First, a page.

What Are the Types of Mold on Plant Soil?

White fungus on plants

White mold is an uncommon occurrence in soil, but it is caused by the presence of spores which are usually kept in balance.

Yellow mold on plant soil

-The yellow fungus you may find in your garden can be either dog vomit slime mold or mushrooms. These organisms thrive when the soil is warm and moist, whether from overwatering or from contaminated spores that were blown into the area.

Green mold on plant soil

An occurrence of green algae on top of your seedling soil may be an indication of caked and compressed soil, which can result from too much water, being exposed to direct light, inadequate air flow, or high moisture.

Brown mold on plant soil

– Excess moisture in the soil due to overwatering can provide an ideal condition for the brown-rot fungus to develop if any spores are present. This type of fungus prefers wet and soggy conditions.

Grey mold on plant soil

– The presence of grey mold is a telltale sign of root rot or leaf rot in houseplants. The fungus Botrytis shows itself as grey spores around the soil surface and in the most dense parts of a plant’s leaves. This is known as sooty mold.
– Gray mold is a fungus that typically grows on plants that are already weakened or sickly. It’s most often seen on the stems or foliage of the plant.

Blue mold on plant soil

– The mold that is visible in your soil may be a saprophyte, which is harmless. Soil with high levels of organic matter often contains this mold, though it is rarely seen. While it may not be damaging to your plants, it is still important to monitor it.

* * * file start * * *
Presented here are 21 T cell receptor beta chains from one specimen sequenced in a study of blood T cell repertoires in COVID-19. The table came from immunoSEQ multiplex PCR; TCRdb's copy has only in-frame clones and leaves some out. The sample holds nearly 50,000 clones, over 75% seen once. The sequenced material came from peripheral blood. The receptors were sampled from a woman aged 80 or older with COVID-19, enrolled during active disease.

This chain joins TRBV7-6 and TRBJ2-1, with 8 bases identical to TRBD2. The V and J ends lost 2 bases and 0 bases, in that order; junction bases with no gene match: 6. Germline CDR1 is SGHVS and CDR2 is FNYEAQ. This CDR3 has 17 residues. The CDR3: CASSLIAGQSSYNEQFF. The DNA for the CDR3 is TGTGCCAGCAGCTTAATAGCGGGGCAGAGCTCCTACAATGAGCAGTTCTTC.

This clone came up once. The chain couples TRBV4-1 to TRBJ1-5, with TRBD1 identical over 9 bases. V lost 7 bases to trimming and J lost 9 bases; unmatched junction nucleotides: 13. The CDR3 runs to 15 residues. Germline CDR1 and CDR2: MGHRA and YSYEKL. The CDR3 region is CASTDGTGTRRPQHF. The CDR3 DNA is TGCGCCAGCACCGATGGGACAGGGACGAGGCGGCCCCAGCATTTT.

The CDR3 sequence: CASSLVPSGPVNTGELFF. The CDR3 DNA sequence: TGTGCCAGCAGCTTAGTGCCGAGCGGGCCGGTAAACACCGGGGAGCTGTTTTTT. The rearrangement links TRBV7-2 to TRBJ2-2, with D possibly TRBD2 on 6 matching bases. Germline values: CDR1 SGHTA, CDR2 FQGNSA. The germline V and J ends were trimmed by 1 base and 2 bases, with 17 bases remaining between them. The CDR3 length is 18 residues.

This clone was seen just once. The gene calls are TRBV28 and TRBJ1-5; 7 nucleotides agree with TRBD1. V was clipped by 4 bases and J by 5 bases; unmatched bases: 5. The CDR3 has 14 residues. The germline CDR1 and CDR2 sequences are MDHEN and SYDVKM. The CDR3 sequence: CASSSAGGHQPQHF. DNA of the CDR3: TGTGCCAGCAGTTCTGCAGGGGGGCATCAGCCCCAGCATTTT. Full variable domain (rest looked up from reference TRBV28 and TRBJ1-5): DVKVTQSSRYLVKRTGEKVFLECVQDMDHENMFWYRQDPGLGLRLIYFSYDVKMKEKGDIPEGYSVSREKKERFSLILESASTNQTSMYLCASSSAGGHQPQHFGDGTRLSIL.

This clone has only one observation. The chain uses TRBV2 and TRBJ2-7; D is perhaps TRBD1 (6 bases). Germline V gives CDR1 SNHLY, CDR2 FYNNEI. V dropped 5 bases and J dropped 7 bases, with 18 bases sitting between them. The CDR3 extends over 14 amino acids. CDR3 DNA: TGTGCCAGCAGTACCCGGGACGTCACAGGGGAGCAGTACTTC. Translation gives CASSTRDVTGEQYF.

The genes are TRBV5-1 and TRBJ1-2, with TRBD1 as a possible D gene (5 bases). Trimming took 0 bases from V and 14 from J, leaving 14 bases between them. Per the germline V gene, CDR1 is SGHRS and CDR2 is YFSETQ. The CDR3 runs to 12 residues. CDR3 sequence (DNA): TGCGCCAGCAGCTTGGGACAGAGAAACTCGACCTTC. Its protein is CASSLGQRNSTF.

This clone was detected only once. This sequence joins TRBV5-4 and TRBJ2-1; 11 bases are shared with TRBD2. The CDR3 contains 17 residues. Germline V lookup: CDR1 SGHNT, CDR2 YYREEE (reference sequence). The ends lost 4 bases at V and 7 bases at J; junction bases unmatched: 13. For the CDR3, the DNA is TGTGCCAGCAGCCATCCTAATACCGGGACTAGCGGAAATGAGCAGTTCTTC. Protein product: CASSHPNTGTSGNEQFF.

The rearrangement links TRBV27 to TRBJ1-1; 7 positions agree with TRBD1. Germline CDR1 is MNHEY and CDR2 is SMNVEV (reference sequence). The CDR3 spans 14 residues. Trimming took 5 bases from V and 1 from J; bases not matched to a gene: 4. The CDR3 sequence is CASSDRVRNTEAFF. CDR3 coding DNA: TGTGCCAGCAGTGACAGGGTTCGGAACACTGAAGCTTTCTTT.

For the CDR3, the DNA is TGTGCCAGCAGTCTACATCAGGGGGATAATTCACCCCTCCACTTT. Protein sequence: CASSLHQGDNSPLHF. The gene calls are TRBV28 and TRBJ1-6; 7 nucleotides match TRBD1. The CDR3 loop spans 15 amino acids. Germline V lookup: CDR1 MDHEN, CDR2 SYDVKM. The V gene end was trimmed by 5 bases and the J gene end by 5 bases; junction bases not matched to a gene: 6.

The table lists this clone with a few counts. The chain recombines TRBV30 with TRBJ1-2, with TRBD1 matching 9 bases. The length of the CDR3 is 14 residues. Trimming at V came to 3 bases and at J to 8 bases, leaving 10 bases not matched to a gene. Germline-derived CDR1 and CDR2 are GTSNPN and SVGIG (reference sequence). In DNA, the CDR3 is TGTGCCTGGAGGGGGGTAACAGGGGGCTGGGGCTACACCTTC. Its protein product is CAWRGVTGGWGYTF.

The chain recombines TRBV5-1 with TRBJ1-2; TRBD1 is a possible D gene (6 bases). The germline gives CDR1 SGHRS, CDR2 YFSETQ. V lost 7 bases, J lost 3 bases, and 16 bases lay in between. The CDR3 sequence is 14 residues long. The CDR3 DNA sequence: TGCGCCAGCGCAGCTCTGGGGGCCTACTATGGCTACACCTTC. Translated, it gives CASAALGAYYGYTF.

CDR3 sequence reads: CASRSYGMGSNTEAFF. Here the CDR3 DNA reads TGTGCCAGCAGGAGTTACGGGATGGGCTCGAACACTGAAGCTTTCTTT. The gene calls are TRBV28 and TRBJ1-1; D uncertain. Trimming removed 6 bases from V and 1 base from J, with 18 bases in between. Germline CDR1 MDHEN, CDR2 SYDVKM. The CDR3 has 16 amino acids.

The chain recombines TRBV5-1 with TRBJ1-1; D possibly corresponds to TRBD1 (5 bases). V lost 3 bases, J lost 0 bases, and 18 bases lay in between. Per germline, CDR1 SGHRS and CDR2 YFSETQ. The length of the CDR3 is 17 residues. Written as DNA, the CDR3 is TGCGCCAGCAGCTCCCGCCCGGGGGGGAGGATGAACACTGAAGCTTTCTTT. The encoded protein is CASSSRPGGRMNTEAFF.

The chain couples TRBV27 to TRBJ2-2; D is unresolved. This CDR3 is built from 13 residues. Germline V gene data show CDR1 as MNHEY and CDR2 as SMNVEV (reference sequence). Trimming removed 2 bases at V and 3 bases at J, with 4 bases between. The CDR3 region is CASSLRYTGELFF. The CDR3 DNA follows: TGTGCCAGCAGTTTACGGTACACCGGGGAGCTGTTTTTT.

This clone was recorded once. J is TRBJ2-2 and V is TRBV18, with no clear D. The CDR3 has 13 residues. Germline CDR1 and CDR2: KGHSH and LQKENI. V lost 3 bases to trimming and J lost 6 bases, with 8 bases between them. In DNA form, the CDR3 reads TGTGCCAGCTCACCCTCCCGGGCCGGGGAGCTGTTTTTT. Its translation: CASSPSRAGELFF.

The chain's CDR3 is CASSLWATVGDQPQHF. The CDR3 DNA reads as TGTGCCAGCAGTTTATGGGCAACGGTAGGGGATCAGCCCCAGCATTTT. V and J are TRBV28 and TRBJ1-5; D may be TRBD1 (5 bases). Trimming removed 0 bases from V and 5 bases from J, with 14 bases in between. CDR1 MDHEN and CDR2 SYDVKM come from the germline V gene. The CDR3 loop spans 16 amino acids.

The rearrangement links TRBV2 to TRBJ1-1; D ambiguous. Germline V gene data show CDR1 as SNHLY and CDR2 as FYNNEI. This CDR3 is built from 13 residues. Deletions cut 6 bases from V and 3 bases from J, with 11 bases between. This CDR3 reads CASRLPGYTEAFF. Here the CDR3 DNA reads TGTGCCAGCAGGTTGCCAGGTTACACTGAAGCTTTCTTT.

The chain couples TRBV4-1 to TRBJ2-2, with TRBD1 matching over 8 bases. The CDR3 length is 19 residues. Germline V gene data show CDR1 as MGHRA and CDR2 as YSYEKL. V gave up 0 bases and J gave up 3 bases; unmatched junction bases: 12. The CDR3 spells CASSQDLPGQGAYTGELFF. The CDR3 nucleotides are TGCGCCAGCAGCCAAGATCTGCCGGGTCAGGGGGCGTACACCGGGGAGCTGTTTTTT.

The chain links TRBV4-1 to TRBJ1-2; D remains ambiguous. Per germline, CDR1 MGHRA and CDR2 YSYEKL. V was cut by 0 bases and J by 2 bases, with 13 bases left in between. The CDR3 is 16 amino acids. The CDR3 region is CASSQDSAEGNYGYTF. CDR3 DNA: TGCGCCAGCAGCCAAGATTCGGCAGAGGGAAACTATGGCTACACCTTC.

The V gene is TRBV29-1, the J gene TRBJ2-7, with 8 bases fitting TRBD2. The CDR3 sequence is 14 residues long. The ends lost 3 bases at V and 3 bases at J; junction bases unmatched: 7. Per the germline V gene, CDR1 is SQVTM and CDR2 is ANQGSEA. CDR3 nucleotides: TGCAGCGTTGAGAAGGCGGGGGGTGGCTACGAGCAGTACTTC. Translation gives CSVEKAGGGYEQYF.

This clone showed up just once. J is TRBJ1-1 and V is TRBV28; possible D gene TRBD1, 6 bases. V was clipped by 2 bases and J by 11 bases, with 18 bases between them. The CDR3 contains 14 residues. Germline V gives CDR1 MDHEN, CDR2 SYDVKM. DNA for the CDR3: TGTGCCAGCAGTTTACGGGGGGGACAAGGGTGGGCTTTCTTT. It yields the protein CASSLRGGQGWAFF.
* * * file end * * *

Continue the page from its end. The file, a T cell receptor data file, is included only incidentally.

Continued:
Orange mold on plant soil

-The orange fungus found in mulch is referred to as physarum polycephalum scientifically and is a type of slime mold. It is a single-celled organism that ingests the bacteria that is created through the decaying of plant matter, thus assisting in the natural decomposition process.

What Leads to Mold Growing on Soil in the First Place?

So what conditions lead to mold growth? Here are some things to look out for.

The following are some of the most common reasons for mold growing on soil in your pots and containers.

Over Watering. Water is the most important component for plant life. Too much water can be deadly for plants. Too much moisture in the potting soil can lead to moldy soil.

See also  Mold in Churches - Church Mold Removal & Remediation Guide

Poor Drainage. If the potting soil remains wet for long periods, the plant will eventually die and begin to mold. Decaying roots, stems, and leaves are breeding grounds for mold spores.

Poor Air Circulation. Mold will only spread if your potting soil is contaminated or infected. This can be particularly harmful for indoor plants that aren’t exposed to outside bacteria.

Contaminated Soil. When you start with contaminated or infected potting soil, the mold will only continue to spread. This can be especially harmful for indoor plants that are not exposed to outside bacteria.